I don’t have any fixed schedule and there’s no rule. It depends on the phase I am into. When I write music, I usually feel the need to totally plunge into the work and take a distance from the outside world at least until my ideas have taken a certain shape.
However, there are also times where I really feel the need to have a break and let other aspects of my life feed back into my musical work.
Can you talk about a breakthrough work, event or performance in your career? Why does it feel special to you? When, why and how did you start working on it, what were some of the motivations and ideas behind it?
I think self-releasing this first record Unknown Territories is somehow a breakthrough. I’ve finally managed to overcome my biggest fear: exposing one of my most personal works to the world.
There are many descriptions of the ideal state of mind for being creative. What is it like for you? What supports this ideal state of mind and what are distractions? Are there strategies to enter into this state more easily?
Any time I’m in that “energy”, I isolate myself and start improvising. To me, it’s like entering another dimension where I lose sense of time and space.
In my music, I’ve recently noticed I can better write/talk about suffering or negative experiences after taking the time to process them. So, in a way, I can say this ideal state of mind is probably supported by a certain physical and psychological well-being.
Music and sounds can heal, but they can also hurt. Do you personally have experiences with either or both of these? Where do you personally see the biggest need and potential for music as a tool for healing?
I do have experiences with both of these. I’m quite a sensitive person in the way I experience sound. There are even specific sounds that can trigger in me a certain emotional distress, or anger. Generally, music hurts when it triggers emotions you repress or you don’t want to experience at certain moments.
However, to me the potential for music as a tool for healing is undeniable. There’s nothing more powerful than that. I listen to certain kinds of frequencies when I feel particularly stressed or anxious. This is now part of my meditation practice. It’s incredible to see how quickly they can affect my mind and calm me down.
There is a fine line between cultural exchange and appropriation. What are your thoughts on the limits of copying, using cultural signs and symbols and the cultural/social/gender specificity of art?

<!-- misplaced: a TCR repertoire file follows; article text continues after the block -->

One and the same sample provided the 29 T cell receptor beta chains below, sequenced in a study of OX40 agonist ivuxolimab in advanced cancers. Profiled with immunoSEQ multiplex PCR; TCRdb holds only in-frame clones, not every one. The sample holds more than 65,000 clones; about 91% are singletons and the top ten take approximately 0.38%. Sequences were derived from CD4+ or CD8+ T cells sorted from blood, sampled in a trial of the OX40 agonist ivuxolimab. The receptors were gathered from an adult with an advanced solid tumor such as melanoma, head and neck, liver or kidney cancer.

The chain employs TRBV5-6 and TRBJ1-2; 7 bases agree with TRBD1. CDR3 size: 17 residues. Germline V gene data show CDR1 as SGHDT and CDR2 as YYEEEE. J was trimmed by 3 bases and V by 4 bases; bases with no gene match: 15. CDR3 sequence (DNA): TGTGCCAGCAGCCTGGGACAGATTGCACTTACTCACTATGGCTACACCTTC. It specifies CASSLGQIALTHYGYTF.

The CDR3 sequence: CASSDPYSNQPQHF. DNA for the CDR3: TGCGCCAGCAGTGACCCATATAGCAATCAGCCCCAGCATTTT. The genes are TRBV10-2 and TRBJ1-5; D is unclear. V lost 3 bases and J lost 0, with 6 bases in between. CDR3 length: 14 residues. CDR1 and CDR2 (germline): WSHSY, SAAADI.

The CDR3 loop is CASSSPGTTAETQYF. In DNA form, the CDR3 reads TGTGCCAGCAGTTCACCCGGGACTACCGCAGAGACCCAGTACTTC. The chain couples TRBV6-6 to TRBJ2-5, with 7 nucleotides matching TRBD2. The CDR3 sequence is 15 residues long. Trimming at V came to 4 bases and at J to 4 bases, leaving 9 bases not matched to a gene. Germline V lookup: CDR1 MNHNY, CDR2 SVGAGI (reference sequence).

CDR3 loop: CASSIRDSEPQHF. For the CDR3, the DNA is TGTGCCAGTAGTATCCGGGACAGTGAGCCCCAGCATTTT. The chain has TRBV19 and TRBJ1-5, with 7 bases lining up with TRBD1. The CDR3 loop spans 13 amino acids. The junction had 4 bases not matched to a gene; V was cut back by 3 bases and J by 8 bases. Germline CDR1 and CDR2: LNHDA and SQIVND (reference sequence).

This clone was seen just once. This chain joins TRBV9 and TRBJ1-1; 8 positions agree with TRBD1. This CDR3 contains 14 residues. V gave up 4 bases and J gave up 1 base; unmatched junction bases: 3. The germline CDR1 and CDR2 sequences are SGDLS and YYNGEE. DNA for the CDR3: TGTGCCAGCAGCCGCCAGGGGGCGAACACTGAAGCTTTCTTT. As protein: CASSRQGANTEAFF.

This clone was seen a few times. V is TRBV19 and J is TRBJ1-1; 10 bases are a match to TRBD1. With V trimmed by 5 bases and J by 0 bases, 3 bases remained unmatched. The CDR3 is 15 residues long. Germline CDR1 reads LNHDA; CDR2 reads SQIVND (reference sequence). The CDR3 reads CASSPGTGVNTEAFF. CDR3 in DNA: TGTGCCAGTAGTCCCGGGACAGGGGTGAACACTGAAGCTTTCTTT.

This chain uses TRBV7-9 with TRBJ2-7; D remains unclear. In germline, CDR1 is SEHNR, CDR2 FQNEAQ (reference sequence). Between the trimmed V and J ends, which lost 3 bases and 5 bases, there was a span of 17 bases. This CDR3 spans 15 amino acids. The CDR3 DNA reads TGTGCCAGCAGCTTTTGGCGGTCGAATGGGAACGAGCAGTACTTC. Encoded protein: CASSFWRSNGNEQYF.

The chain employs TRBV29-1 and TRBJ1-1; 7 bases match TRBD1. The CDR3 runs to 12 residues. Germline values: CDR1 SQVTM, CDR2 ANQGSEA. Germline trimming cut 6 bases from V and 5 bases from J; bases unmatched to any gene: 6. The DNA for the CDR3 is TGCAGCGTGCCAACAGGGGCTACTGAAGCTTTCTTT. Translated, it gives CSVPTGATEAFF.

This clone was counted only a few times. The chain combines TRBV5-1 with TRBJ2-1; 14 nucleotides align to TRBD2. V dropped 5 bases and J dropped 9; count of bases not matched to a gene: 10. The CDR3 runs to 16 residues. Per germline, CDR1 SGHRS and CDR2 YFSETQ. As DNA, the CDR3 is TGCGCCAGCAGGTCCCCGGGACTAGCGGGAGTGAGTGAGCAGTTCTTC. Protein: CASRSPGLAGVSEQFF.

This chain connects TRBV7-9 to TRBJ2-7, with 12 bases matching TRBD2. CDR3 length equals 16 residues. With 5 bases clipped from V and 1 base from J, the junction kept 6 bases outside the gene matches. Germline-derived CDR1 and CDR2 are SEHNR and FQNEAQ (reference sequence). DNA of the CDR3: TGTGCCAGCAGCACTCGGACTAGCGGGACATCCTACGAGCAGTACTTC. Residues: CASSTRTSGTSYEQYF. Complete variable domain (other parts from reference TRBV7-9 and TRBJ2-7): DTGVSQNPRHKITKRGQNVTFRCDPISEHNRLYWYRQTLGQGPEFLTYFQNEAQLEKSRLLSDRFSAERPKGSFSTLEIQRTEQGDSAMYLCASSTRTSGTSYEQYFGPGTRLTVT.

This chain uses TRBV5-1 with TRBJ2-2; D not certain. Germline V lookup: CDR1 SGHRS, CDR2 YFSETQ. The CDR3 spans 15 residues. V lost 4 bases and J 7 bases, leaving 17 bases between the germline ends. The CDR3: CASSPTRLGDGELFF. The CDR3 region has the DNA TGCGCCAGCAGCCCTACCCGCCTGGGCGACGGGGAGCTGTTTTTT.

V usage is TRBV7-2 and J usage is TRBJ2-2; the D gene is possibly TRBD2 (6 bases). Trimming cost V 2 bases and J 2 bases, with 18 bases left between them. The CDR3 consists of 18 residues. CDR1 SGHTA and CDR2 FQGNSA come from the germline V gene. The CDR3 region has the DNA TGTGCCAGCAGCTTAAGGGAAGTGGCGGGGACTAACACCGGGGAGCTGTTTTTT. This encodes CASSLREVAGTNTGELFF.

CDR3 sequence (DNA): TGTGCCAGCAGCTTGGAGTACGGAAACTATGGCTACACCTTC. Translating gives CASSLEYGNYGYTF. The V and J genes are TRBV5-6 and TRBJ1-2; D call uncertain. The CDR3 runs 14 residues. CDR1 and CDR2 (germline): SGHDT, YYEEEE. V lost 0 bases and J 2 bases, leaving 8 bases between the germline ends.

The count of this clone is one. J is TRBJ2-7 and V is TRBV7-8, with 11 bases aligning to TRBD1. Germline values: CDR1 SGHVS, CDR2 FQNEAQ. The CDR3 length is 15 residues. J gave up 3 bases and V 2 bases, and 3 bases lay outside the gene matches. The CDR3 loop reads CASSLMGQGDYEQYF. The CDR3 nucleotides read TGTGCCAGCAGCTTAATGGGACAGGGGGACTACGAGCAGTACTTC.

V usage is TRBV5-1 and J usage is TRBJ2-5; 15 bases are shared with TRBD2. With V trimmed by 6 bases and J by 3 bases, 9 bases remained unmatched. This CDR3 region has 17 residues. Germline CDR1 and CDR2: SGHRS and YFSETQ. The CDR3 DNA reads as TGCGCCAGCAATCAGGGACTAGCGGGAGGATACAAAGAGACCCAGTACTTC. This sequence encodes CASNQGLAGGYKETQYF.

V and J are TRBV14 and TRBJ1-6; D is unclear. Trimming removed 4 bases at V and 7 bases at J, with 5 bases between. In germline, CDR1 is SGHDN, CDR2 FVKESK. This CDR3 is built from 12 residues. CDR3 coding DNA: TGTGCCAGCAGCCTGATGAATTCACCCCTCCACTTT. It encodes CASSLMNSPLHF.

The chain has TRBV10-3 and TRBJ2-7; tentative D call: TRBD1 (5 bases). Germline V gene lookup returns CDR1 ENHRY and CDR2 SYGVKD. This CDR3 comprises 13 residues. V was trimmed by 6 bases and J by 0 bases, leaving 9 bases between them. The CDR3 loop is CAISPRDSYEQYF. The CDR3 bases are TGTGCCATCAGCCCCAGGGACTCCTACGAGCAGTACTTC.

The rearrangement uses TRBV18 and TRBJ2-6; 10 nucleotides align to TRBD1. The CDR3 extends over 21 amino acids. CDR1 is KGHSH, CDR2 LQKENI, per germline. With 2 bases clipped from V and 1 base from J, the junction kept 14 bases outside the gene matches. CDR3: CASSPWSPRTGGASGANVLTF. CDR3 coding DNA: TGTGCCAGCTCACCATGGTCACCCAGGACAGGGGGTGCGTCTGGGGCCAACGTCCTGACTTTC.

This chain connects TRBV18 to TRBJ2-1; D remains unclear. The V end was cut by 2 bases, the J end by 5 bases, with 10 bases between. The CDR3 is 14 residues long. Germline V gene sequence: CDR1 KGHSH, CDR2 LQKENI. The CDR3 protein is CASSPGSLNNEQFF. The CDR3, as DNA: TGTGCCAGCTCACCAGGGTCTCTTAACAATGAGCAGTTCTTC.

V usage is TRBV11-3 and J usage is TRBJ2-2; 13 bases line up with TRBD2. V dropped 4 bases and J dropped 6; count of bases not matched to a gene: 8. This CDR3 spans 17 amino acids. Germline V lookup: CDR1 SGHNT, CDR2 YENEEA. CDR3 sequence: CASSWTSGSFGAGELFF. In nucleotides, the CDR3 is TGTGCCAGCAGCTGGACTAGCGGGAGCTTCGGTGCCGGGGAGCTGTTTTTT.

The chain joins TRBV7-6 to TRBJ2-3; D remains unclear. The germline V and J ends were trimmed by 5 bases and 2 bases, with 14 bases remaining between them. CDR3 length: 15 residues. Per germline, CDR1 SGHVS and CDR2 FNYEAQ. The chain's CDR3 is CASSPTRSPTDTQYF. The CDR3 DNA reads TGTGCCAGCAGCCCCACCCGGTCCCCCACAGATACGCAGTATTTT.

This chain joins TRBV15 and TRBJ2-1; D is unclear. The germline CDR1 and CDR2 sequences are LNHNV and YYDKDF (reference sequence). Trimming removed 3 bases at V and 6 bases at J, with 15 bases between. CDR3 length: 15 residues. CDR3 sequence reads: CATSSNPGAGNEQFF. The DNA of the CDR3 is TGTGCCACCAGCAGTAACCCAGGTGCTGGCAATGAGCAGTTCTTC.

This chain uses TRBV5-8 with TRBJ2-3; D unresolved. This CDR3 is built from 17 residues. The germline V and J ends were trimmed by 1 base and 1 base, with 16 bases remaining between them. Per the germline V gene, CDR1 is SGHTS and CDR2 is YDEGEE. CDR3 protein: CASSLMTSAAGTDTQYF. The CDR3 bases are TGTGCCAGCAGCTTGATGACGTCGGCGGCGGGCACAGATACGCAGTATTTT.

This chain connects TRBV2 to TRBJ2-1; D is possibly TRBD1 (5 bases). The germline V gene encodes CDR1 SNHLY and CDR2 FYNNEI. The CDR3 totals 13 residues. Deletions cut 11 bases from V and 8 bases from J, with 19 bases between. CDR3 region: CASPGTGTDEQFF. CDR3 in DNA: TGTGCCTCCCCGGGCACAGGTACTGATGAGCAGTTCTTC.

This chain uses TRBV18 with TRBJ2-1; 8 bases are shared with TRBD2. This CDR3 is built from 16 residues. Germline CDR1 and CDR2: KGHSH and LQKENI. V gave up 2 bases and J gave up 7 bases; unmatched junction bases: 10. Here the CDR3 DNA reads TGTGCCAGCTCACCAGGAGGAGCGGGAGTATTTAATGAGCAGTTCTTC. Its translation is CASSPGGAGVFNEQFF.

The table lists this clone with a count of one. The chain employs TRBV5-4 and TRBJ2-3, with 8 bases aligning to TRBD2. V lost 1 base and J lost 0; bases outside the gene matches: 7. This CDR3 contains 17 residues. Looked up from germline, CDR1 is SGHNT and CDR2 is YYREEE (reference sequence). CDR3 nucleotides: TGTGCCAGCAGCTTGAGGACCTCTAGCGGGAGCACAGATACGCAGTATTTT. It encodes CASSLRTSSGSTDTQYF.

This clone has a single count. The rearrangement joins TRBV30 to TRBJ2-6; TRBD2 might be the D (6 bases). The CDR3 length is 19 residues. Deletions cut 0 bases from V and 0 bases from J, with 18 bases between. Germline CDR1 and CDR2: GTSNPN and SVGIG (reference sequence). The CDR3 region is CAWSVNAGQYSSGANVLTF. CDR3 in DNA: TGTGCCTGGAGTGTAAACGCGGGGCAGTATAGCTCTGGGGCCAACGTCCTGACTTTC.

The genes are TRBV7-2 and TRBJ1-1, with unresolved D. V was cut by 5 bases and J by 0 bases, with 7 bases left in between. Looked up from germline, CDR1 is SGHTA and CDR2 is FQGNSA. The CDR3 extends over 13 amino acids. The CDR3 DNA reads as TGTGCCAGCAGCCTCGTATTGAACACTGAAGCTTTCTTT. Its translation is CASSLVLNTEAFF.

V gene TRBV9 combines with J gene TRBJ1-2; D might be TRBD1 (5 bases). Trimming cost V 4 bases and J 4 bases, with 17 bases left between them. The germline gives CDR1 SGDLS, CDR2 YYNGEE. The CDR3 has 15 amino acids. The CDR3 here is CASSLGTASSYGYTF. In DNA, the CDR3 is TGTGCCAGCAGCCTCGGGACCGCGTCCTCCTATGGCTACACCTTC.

This is a very tricky territory. I think each case should be analysed individually. However, in general, I think It’s important to allow oneself to be influenced and inspired by anything and everything in respect for the diversity of cultures, values and beliefs. This can be achieved only through knowledge.
Our sense of hearing shares intriguing connections to other senses. From your experience, what are some of the most inspiring overlaps between different senses and what do they tell us about the way our senses work?
Our senses are surely strictly linked and represent the lens through which we filter and see reality. I think our perception of any phenomenon is and will always be a personal representation. In this respect, reality doesn’t actually exist, it’s a subjective construction.
It’s very interesting to see how one sense can influence or interfere in the perception of the reality perceived from the other sense and how they can compensate each other when one is missing. The one between sight and hearing is probably one of the most common overlaps for sight seems to be our dominant sense. I think most people listen with their eyes.
Art can be a purpose in its own right, but it can also directly feed back into everyday life, take on a social and political role and lead to more engagement. Can you describe your approach to art and being an artist?
My music is not overtly political but I wouldn't rule out that I may step out from my world and use creativity to address other issues in the future.
My approach to creativity and art is very spontaneous. I love playing, singing, painting, drawing and I’ve recently started making jewellery. Creating is a source of energy to me and I feel the urge to dedicate as much time as possible to that.
What can music express about life and death which words alone may not?
In a way, I think music has the power to unveil a dimension of meaning and feelings that words alone may fail to convey. A dimension we are not in control of and of which we are not even completely aware of.